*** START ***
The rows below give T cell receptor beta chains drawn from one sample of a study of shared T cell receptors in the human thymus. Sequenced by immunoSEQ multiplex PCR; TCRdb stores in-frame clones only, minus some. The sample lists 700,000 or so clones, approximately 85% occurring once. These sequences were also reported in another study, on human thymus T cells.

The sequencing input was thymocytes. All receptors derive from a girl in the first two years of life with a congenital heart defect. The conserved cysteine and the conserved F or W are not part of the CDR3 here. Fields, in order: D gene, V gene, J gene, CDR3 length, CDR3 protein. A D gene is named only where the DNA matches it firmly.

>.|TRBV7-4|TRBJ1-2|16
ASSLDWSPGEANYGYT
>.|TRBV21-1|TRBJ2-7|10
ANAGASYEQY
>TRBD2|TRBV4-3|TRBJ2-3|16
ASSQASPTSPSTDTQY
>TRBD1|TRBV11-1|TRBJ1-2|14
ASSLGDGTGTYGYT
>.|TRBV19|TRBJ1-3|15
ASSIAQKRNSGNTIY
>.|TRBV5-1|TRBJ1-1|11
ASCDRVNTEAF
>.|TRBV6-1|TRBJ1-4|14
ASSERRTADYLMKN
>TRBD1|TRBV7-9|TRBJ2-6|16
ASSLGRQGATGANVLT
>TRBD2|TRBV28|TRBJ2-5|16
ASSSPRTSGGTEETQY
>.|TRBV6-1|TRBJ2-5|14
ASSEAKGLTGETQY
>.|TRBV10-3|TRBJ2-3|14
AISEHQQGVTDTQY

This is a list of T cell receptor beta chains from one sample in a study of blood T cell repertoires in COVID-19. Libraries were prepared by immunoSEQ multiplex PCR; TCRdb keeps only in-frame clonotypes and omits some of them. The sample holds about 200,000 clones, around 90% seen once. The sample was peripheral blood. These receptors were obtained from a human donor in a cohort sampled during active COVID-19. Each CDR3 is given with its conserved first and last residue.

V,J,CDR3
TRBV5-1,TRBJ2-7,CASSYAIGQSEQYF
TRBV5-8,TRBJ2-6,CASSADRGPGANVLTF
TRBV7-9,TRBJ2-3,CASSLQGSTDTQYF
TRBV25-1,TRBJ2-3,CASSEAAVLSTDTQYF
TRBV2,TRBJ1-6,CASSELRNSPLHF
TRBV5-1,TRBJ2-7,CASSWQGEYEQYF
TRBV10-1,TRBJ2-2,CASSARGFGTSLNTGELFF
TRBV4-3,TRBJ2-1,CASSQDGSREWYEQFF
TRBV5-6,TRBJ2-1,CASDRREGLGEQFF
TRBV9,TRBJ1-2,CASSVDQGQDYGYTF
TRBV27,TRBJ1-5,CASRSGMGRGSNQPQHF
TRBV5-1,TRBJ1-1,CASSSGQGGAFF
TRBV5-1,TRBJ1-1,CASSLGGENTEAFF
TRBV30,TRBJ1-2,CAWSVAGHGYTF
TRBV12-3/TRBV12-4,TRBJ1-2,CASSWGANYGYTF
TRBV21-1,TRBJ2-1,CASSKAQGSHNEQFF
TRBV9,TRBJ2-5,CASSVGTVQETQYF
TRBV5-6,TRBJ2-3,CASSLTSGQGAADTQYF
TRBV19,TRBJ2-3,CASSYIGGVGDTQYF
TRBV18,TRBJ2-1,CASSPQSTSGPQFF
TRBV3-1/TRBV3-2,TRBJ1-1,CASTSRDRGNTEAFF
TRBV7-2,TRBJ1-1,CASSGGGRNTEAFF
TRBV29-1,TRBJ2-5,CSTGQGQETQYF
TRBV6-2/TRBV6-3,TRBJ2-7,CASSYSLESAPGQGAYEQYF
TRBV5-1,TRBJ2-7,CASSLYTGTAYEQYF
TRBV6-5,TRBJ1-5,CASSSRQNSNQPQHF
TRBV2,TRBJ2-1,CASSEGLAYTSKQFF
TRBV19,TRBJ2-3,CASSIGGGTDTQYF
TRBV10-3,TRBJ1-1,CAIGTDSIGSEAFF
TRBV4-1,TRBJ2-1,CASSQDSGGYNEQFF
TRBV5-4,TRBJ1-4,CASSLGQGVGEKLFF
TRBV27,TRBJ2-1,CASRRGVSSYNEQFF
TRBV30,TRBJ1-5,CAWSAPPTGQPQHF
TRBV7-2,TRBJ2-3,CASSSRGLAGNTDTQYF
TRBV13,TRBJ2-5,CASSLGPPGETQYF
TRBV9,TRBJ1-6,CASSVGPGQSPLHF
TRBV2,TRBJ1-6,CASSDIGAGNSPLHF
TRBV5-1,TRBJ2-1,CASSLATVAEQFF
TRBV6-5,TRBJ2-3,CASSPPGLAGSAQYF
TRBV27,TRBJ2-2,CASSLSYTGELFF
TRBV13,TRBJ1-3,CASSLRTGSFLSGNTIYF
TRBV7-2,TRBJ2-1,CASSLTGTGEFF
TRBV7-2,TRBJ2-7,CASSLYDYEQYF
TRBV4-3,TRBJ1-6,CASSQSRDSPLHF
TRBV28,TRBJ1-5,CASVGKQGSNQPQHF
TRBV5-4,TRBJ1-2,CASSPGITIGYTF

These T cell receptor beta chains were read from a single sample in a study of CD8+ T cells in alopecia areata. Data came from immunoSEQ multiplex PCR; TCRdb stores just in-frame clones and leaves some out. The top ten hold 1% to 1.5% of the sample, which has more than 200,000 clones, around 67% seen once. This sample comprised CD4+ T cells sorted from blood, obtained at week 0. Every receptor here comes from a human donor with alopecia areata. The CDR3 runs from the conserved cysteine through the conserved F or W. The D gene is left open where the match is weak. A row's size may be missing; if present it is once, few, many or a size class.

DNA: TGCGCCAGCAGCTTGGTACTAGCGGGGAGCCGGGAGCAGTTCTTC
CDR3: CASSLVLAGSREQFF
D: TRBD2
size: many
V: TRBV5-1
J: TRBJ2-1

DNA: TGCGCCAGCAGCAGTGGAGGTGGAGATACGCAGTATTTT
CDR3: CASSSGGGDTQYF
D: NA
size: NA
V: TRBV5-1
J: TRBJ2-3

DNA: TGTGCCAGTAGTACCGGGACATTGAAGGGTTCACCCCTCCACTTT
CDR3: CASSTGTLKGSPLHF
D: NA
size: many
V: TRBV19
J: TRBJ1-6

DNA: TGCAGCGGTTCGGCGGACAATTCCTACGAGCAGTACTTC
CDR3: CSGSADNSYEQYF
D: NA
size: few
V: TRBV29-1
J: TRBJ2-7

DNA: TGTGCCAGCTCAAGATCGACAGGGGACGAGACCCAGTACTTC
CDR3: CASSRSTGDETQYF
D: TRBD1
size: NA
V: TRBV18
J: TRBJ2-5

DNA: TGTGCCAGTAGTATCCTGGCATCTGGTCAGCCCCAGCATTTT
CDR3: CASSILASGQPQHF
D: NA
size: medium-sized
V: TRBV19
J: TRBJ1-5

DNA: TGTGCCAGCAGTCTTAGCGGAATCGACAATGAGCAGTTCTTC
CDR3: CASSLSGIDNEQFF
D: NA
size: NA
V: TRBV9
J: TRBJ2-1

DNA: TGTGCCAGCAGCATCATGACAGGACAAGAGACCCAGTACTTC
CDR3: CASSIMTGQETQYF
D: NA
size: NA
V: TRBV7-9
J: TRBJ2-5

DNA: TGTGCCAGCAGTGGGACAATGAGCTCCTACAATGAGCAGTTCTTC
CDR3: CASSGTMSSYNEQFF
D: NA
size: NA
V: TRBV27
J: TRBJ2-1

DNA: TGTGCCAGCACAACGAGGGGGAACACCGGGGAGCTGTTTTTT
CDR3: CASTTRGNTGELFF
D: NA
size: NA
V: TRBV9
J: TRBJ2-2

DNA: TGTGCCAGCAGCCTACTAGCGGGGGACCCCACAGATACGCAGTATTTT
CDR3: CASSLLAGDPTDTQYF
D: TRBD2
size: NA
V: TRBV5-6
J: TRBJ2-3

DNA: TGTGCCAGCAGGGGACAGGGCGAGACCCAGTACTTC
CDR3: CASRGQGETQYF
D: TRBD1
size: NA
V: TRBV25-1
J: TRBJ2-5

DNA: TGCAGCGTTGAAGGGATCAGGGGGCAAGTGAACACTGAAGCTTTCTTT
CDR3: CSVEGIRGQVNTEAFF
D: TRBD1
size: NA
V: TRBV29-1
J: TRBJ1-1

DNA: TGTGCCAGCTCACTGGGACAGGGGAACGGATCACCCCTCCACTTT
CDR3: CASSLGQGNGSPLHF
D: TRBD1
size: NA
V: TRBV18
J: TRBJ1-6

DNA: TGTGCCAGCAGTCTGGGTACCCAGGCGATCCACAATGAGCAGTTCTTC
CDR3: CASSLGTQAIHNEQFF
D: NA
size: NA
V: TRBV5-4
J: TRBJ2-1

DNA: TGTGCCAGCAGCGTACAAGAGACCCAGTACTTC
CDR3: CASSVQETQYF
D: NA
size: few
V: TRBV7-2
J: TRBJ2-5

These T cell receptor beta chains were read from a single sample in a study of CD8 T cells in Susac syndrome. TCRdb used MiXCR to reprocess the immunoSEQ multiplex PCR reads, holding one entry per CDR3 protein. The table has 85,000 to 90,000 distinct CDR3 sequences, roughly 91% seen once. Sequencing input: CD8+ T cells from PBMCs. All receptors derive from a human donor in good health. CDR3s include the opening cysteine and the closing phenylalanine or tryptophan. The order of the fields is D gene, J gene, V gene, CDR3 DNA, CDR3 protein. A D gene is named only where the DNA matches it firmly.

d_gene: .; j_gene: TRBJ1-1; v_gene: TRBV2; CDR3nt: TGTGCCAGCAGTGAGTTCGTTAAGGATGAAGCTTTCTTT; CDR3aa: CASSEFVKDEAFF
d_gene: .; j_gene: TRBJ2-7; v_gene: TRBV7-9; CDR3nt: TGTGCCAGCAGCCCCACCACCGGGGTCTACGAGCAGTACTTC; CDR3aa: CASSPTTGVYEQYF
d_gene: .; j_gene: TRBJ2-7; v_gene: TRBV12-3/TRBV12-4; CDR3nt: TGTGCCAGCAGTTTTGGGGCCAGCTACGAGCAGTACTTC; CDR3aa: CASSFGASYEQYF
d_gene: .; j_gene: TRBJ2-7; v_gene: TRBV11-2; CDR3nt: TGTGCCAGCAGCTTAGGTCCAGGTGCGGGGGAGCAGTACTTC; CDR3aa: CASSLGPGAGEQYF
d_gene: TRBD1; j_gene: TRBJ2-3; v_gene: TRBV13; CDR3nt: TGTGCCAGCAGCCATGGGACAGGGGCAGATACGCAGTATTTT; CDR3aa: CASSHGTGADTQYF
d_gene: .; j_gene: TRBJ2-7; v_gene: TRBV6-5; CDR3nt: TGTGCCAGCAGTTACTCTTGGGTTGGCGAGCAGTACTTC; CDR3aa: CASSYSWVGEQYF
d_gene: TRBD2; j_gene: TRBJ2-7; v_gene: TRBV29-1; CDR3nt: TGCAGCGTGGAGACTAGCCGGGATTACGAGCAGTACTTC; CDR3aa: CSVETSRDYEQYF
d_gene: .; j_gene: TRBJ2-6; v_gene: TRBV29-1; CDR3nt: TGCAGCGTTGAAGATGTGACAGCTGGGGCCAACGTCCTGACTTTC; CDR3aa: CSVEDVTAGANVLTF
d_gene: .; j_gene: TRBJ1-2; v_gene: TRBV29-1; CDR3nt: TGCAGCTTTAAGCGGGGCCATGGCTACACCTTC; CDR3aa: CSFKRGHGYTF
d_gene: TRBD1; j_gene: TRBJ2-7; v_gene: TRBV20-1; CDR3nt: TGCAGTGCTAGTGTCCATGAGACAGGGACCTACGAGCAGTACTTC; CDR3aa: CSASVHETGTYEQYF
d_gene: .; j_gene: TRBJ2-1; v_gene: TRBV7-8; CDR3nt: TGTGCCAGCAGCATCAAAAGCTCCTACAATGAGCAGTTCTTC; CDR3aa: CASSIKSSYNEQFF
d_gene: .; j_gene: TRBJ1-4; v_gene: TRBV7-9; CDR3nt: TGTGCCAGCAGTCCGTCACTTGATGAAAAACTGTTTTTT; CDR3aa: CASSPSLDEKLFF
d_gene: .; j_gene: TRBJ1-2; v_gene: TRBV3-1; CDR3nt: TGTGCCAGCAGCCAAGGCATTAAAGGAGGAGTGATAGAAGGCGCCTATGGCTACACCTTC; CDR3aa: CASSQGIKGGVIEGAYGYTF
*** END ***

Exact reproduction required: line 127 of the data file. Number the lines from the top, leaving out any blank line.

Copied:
J: TRBJ2-1